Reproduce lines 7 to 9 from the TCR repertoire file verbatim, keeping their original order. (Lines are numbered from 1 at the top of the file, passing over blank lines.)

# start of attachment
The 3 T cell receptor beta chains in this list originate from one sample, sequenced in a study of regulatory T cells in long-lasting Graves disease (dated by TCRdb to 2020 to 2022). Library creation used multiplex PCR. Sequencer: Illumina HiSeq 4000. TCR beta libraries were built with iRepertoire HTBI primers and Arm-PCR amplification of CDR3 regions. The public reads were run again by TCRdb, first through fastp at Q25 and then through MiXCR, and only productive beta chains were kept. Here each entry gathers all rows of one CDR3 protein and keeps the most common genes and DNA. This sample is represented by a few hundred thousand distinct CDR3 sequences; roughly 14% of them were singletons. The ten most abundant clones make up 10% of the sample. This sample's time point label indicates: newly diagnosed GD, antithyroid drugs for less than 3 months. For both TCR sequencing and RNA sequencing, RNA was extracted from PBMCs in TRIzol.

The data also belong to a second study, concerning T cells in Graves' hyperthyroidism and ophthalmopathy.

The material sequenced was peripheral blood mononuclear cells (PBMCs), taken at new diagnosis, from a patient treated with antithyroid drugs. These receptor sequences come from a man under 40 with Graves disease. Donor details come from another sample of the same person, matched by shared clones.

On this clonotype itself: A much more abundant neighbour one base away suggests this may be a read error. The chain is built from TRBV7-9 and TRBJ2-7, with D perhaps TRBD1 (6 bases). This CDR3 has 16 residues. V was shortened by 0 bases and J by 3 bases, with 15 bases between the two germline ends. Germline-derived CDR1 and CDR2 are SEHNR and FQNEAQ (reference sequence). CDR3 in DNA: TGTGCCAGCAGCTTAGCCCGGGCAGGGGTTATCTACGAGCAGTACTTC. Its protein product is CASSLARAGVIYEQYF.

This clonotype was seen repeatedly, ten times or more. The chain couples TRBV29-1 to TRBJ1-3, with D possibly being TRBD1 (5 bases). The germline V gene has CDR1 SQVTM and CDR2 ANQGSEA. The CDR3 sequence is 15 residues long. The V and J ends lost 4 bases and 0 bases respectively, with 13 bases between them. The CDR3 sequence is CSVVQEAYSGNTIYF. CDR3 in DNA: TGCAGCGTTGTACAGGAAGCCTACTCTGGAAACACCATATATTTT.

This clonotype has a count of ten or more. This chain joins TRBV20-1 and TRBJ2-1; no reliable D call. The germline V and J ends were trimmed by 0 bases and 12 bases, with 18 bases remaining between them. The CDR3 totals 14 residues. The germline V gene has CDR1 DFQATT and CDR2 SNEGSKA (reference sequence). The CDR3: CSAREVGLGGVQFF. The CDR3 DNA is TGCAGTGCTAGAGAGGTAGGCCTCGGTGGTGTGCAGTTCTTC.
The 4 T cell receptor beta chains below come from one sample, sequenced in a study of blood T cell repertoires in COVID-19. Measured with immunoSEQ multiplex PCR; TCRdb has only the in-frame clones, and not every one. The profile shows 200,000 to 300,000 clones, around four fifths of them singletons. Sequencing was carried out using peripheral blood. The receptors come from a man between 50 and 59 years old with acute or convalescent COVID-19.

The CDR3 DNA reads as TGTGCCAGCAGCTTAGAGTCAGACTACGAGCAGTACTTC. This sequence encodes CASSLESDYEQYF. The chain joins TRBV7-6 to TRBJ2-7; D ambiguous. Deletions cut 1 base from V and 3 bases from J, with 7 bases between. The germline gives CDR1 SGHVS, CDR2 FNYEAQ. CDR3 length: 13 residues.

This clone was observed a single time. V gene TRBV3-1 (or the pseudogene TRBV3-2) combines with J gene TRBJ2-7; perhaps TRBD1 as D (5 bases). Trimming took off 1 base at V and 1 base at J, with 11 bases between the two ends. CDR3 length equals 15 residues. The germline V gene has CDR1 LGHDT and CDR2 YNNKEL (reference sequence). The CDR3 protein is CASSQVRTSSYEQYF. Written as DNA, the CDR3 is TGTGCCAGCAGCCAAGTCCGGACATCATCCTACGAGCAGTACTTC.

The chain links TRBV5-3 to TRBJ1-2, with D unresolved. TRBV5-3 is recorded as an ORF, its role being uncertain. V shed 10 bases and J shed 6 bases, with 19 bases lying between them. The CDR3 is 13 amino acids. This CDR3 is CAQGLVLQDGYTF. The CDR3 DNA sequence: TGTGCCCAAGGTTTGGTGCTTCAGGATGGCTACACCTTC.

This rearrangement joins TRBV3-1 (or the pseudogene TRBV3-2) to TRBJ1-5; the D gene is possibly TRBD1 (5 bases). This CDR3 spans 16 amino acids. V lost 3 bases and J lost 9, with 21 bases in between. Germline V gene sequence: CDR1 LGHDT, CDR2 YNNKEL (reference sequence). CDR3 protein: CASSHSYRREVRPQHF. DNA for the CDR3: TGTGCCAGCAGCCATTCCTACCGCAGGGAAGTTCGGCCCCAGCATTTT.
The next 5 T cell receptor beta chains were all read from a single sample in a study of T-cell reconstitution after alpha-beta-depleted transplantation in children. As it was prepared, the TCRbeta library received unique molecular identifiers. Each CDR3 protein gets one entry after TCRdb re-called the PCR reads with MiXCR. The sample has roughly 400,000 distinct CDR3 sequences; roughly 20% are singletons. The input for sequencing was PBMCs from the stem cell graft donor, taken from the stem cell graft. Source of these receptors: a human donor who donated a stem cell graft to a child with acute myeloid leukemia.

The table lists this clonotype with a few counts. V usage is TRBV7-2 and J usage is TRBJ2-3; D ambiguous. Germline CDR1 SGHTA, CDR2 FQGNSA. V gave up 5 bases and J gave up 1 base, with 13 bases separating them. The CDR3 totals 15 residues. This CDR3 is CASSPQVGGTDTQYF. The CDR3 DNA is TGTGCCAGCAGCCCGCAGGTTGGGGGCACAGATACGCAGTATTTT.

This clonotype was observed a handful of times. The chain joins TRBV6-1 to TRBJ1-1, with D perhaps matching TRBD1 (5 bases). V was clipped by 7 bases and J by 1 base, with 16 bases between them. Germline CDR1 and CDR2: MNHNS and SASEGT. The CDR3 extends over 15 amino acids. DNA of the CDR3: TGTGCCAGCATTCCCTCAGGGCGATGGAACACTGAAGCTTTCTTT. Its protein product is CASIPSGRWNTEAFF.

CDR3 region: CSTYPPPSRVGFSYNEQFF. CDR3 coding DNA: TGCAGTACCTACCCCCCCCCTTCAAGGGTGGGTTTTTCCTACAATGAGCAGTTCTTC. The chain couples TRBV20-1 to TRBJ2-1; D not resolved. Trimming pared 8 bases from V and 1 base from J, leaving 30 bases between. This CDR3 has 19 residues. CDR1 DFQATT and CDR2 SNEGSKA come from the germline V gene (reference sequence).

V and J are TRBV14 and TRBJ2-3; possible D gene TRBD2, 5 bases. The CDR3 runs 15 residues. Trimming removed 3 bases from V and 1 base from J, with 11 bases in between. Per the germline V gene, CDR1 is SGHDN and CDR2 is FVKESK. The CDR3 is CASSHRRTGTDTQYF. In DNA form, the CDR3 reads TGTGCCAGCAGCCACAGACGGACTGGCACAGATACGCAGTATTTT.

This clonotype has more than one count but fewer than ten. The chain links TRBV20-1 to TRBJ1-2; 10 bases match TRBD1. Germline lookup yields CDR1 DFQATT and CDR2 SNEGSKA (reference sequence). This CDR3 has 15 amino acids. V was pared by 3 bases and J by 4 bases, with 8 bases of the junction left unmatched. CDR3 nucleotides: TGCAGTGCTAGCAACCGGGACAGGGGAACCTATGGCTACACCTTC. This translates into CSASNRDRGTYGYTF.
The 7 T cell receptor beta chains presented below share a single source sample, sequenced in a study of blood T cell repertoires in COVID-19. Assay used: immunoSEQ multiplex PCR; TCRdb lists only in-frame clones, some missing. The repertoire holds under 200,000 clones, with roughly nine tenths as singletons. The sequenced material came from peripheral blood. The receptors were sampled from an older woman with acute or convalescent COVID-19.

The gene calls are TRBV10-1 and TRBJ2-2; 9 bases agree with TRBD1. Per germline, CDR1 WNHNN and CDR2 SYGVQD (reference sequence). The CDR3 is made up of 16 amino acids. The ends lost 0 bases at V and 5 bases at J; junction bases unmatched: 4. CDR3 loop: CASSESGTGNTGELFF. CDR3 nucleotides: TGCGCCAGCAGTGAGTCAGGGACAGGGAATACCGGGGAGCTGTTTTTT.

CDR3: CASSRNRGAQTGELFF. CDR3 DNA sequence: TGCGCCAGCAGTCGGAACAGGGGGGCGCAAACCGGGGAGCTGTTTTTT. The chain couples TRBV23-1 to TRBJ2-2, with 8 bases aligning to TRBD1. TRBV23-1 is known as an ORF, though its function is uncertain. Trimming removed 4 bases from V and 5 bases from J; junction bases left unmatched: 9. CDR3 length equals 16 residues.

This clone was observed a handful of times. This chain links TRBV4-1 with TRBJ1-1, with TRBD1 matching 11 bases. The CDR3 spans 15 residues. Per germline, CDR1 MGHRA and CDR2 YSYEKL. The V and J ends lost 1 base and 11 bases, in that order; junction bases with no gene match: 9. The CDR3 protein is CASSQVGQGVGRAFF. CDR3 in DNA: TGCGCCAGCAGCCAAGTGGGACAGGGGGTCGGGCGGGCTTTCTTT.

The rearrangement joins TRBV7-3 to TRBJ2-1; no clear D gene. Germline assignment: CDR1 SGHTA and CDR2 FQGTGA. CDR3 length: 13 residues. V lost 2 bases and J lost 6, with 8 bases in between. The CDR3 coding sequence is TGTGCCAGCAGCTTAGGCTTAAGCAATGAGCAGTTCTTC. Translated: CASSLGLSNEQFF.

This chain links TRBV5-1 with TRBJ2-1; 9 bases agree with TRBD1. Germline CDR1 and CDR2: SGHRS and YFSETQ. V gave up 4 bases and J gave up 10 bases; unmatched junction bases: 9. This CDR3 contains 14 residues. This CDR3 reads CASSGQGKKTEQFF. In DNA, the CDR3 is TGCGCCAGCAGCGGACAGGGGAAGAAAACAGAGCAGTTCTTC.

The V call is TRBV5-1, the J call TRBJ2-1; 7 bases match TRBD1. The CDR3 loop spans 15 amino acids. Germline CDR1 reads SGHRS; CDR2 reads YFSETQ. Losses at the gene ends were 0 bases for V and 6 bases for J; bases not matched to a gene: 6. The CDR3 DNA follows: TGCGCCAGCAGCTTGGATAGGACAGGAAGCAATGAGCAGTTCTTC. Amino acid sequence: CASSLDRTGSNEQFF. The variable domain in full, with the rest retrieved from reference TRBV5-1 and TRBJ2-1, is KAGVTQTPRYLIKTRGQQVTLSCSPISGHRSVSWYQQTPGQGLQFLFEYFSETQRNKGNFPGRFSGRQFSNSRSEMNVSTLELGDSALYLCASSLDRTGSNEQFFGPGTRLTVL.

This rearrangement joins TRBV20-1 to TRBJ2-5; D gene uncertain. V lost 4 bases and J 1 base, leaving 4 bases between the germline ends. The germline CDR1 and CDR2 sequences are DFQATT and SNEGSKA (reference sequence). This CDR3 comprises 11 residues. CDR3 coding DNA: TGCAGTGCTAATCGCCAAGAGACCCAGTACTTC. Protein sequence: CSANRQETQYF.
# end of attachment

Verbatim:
The 4 T cell receptor beta chains below come from one sample, sequenced in a study of blood T cell repertoires in COVID-19. Measured with immunoSEQ multiplex PCR; TCRdb has only the in-frame clones, and not every one. The profile shows 200,000 to 300,000 clones, around four fifths of them singletons. Sequencing was carried out using peripheral blood. The receptors come from a man between 50 and 59 years old with acute or convalescent COVID-19.

The CDR3 DNA reads as TGTGCCAGCAGCTTAGAGTCAGACTACGAGCAGTACTTC. This sequence encodes CASSLESDYEQYF. The chain joins TRBV7-6 to TRBJ2-7; D ambiguous. Deletions cut 1 base from V and 3 bases from J, with 7 bases between. The germline gives CDR1 SGHVS, CDR2 FNYEAQ. CDR3 length: 13 residues.

This clone was observed a single time. V gene TRBV3-1 (or the pseudogene TRBV3-2) combines with J gene TRBJ2-7; perhaps TRBD1 as D (5 bases). Trimming took off 1 base at V and 1 base at J, with 11 bases between the two ends. CDR3 length equals 15 residues. The germline V gene has CDR1 LGHDT and CDR2 YNNKEL (reference sequence). The CDR3 protein is CASSQVRTSSYEQYF. Written as DNA, the CDR3 is TGTGCCAGCAGCCAAGTCCGGACATCATCCTACGAGCAGTACTTC.